One of the highlights of my trip last year was the stay at the delightful little pub/brewery/hotel of Josef Schneider in the equally delightful village of Essing. At least it would have been, if I hadn't overdone it in the evening session. I woke with a stonking hangover and almost missed the tour of the brewery. I wasn't going to make that mistake again.
I'm starting to like Bavarian folksy interiors. Who would have thunk it? The bar is pretty quiet at the moment (17:30). Actually, empty is more accurate. There isn't even anyone to serve me. That's fine. Gives me time to snap a few piccies in peace. There really is something rather sweet about the style of decor, if you leave your preconceptions at the door. I always check in mine at the cloakroom.
A skinny barmaid turns up and pours me a Dunkles. Character and diversity. I'll be banging on about that a lot in the next days/weeks. Especially with regard to Dunkles. Josef Schneider's is along the lines of a classic Münchner, but hoppier. Nuts, dates, toffee and molasses. Finished off with a dash of peppery Hallertauer. I give it 69 out of 100. A very respectable score.
Jim arrives and, wondering which draught beer to start with asks the waitress "Was ist gut?" "Alles" is her simple (and accurate) reply. She reminds me of my wife's mate Kerstin. I have a soft spot for Kerstin, which may be connected with the fact that she has a large house on the outskirts of Leipzig. With room enough for the whole family to stay. We should really go and visit her again.
Andy and Keith have arrived now, too. Time for another beer. This time I go for Märzen. Josef's is an amber one. It arrives a bit too fizzy for my taste, but after an hour or two of swirling I deem it ready to drink. Malt-accented, as you would expect. Vanilla, caramel and wort. But again nicely balanced by the earthy spiciness of Hallertauer. (That's the only hop used around these parts. They are pretty local, after all.) 72 out of 100 I mark it. Another good one.
Josef (the brewer) comes up and has a chat. He proudly tells us how his son is busy setting up breweries in a chain of hotels in China. Last time we were here he'd been having a party to celebrate his son graduating from brewing school. Hopefully the brewery is safe for another generation.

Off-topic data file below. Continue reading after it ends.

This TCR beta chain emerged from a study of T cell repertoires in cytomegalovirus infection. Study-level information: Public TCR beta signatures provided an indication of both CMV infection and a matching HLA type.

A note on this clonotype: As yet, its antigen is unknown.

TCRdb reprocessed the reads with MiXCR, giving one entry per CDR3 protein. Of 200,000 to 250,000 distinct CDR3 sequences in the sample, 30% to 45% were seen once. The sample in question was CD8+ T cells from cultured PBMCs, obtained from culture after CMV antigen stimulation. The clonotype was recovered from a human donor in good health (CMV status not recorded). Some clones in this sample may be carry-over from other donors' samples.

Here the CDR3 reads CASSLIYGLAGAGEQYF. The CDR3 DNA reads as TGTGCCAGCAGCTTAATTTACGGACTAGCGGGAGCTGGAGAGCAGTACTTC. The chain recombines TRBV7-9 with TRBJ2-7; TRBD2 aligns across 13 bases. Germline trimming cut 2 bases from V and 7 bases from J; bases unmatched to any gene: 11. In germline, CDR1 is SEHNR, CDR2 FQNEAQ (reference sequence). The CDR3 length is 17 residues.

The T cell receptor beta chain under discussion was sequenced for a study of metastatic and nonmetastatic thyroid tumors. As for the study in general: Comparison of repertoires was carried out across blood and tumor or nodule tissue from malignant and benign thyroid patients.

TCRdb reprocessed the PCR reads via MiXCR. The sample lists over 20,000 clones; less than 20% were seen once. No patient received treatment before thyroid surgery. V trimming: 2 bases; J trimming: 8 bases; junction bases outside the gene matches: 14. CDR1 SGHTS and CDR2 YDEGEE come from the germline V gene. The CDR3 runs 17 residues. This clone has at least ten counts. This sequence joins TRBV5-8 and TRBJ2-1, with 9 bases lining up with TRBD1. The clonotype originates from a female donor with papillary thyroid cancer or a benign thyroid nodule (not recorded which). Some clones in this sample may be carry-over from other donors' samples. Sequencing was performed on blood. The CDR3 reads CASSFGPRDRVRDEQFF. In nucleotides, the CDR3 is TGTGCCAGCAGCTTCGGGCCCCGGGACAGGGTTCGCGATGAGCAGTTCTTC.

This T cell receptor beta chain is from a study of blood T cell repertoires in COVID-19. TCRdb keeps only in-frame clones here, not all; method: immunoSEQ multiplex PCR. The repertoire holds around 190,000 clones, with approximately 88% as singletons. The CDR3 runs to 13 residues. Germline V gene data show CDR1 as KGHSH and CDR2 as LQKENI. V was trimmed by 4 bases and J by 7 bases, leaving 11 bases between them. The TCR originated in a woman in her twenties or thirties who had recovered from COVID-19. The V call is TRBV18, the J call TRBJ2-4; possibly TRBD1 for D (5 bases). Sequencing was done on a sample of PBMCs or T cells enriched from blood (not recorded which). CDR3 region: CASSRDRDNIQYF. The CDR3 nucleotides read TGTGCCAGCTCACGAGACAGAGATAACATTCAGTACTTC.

As he's got time, he takes us around the brewery there and then. The maltsters Weyermann sell a little case with samples of each of the malts they make. They're a bit expensive, which is why I never bought one. I never realised how handy they could be. When I started quizzing Josef about which malts were in the Dunkles, he grabbed hold of the case and showed me. This is the grist of his Dunkles:
80% Munich malt
5% acidic malt
That explains why it tastes quite like a Münchner.
This is the Märzen grist:
5% Caramell malt
5% acidic malt
I didn't quite catch all the malts for the Helles, but it does have 30% Vienna malt.
The boil is slightly unusual. He adds 25% of the hops before the wort has boiled. The beers are lagered at 2º C for six to eight weeks, the Bock for 3 months.
What else did he say that was interesting? Oh yes - 60% of his output in Weizen. I hope I'm not letting the cat out of the bag, but this includes the Weizen for Spezial of Bamberg. Spezial supplies them with their own smoked malt. Essing is quite a stretch from Bamberg, so I wonder why they would be having their Weizen brewed here. Simple explanation: he and the brewer at Spezial shared a room while at brewing school.
Back to the pub. No dark Bock this time, but the spring seasonal Heller Bock. It has plenty of concentrated malt and hop flavours, but lacks the depth of the other beers. Just 61 for this.
Andy is deeply shocked by what happens next. It's just after 9 PM. I finish my Bock and say I'm going to bed. "What? You are joking, aren't you?" No, I'm deadly serious. I don't want to start such a long and arduous tour feeling crap.
Training day over. Now for the real business.
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